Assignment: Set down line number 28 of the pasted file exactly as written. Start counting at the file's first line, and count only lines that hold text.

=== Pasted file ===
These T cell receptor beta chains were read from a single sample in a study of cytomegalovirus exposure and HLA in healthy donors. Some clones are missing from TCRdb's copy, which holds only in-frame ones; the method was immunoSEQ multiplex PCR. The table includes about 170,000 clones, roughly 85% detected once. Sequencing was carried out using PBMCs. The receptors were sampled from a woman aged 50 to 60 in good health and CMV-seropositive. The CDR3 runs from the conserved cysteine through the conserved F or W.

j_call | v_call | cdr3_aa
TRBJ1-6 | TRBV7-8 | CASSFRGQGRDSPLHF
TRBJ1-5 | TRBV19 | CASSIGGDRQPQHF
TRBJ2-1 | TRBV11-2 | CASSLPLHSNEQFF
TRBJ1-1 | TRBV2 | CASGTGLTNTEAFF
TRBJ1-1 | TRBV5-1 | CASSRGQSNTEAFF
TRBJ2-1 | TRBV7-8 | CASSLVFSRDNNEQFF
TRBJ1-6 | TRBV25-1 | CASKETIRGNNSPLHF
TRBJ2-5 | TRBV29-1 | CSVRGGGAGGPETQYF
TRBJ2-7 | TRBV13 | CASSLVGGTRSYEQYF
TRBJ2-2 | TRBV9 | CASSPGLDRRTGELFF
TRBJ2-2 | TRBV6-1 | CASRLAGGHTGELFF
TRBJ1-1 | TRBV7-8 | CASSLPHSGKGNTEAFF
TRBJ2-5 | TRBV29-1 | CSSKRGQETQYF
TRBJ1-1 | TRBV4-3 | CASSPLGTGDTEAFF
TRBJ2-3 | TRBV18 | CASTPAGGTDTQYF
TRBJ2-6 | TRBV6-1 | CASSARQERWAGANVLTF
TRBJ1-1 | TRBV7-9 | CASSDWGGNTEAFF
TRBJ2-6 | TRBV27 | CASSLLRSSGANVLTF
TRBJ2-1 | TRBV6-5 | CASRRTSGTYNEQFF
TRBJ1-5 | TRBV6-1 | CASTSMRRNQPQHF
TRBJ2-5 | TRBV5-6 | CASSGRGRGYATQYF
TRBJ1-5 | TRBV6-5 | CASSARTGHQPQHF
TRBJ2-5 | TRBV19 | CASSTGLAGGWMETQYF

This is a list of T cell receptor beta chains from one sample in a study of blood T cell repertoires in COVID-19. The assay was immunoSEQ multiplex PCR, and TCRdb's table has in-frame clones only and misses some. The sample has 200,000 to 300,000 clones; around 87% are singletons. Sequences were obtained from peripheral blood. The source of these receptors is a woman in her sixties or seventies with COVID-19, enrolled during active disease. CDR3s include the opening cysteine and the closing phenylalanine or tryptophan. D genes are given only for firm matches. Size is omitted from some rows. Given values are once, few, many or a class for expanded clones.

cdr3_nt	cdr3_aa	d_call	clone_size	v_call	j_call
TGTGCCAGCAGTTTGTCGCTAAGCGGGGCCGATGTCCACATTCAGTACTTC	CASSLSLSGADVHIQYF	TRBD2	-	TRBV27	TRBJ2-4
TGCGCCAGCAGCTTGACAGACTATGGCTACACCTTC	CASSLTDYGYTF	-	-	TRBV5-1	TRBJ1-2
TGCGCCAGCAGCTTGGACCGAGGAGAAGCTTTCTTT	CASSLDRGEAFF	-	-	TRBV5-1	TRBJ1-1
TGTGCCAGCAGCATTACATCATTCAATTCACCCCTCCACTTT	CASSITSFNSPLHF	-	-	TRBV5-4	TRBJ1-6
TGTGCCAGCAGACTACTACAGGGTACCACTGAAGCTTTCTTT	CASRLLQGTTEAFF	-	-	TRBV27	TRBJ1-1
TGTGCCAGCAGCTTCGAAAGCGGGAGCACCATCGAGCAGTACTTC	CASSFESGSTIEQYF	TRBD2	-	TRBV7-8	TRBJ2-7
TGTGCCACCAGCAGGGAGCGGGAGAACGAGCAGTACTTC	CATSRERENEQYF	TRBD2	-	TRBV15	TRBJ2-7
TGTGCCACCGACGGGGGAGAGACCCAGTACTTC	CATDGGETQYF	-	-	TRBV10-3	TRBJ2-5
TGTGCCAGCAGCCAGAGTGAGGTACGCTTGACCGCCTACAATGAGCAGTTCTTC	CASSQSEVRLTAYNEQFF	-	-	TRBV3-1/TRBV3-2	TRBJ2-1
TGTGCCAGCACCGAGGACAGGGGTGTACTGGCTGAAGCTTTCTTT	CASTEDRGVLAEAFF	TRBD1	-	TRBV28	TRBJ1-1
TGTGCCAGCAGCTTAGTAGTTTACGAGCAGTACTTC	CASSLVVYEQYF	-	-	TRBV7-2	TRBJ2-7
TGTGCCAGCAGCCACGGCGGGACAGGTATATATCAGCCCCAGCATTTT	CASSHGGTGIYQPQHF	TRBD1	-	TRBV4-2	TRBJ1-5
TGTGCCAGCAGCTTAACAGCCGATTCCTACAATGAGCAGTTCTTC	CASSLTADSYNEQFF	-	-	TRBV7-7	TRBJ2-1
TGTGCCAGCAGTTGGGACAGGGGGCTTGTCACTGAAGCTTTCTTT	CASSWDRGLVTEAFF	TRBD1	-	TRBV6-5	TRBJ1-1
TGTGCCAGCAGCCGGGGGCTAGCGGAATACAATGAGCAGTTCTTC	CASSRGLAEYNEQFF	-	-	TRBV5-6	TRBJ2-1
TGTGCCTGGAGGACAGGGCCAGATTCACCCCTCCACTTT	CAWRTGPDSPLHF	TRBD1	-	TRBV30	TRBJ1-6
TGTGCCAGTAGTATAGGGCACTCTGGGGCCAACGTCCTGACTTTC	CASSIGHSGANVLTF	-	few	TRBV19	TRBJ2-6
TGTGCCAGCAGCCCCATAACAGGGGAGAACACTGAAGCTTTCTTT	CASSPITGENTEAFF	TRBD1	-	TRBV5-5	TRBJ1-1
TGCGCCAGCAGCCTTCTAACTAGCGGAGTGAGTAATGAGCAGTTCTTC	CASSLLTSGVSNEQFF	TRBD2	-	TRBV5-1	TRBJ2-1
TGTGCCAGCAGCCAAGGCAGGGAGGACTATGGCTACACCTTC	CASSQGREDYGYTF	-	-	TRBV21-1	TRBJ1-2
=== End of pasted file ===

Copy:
TGTGCCAGCAGTTTGTCGCTAAGCGGGGCCGATGTCCACATTCAGTACTTC	CASSLSLSGADVHIQYF	TRBD2	-	TRBV27	TRBJ2-4